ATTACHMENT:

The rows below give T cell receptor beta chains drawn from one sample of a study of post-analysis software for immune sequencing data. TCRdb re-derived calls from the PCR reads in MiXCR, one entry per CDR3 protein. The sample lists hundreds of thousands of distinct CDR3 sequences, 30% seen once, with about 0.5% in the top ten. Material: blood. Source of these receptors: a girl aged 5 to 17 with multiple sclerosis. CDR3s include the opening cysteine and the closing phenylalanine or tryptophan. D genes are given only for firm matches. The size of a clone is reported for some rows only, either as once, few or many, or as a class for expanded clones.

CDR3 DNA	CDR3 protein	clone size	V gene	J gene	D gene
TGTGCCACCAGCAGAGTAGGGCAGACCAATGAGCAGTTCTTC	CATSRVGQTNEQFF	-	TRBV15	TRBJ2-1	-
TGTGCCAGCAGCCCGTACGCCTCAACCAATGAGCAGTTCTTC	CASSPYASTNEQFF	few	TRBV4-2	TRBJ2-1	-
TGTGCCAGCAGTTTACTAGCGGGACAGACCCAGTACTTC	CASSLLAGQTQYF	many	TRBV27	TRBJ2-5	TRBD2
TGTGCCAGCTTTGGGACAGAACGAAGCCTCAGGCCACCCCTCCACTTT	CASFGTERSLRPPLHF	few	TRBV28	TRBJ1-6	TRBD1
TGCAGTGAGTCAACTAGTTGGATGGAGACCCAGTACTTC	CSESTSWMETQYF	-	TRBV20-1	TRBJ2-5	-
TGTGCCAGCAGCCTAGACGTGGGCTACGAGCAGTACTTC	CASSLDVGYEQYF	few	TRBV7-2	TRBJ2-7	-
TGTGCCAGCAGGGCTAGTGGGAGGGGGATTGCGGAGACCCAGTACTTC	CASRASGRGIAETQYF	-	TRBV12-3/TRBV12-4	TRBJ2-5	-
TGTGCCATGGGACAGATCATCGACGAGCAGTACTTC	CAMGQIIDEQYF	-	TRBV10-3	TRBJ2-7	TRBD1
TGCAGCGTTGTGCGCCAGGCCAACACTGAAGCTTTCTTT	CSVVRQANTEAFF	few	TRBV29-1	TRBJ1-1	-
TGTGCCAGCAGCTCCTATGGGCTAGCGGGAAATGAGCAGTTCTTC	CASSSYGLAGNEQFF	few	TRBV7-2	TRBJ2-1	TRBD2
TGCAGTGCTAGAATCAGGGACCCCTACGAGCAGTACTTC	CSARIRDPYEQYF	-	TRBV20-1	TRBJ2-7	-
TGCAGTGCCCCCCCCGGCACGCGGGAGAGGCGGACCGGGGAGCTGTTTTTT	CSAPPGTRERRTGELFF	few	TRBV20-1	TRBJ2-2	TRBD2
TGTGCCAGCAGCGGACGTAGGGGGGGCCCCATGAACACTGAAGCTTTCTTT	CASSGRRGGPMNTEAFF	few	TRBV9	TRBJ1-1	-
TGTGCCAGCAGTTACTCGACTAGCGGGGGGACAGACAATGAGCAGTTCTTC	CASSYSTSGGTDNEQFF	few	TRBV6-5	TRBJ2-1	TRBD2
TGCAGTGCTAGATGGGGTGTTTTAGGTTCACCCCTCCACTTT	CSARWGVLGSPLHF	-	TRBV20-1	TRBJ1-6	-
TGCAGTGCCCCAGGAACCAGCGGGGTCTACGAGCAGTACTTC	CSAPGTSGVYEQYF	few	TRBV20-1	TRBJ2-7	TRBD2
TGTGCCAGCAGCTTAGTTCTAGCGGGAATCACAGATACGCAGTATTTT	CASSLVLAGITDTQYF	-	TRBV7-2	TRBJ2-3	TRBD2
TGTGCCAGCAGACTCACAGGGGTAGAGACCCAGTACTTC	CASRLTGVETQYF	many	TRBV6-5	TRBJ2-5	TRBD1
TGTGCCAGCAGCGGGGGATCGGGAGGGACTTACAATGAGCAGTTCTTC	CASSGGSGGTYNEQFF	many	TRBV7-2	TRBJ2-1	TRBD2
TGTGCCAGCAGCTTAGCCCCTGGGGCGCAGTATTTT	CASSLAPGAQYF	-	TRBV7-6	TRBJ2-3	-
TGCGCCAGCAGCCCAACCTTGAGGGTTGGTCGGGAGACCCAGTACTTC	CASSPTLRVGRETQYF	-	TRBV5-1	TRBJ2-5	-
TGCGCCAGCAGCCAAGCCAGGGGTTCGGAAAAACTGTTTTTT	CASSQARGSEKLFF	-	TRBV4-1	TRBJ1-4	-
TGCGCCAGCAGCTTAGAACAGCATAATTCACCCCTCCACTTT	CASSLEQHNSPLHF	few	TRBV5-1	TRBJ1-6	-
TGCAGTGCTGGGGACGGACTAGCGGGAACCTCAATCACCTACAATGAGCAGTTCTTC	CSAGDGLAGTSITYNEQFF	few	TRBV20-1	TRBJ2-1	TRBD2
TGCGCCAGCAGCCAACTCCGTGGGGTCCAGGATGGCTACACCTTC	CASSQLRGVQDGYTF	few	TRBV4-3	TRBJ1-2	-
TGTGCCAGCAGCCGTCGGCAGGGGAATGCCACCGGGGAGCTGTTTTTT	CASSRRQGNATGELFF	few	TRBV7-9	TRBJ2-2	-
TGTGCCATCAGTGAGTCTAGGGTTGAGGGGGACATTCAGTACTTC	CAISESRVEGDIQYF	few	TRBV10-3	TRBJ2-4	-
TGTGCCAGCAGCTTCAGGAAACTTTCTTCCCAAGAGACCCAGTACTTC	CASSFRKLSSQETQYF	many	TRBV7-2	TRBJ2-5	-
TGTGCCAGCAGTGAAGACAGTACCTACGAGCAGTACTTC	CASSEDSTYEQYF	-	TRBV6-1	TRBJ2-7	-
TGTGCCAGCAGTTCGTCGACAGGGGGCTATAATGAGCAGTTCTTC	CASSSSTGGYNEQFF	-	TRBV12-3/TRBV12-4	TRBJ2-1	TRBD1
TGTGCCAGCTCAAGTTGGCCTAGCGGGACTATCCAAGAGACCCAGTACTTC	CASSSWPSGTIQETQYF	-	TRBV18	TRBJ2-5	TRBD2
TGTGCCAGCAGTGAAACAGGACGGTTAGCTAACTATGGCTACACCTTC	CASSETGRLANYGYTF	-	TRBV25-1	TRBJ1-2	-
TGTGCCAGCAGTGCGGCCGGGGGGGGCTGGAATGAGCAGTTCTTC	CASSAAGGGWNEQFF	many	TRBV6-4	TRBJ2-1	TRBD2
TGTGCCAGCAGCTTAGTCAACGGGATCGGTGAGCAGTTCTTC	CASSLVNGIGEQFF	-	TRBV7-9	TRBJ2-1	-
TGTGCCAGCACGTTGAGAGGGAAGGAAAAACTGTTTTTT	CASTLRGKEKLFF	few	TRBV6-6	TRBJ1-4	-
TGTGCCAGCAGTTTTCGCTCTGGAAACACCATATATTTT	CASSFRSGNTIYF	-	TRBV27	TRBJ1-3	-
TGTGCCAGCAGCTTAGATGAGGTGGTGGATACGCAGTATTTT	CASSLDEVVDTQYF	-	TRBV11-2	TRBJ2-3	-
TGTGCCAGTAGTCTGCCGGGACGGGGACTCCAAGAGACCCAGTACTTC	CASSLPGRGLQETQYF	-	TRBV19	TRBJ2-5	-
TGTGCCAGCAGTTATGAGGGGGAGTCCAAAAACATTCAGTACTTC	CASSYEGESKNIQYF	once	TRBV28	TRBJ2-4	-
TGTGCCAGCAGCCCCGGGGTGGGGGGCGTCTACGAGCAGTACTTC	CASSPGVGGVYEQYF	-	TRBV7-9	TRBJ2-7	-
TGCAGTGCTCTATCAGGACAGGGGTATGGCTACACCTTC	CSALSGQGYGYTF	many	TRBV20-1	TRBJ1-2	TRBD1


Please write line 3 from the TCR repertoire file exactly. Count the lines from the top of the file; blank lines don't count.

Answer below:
TGTGCCACCAGCAGAGTAGGGCAGACCAATGAGCAGTTCTTC	CATSRVGQTNEQFF	-	TRBV15	TRBJ2-1	-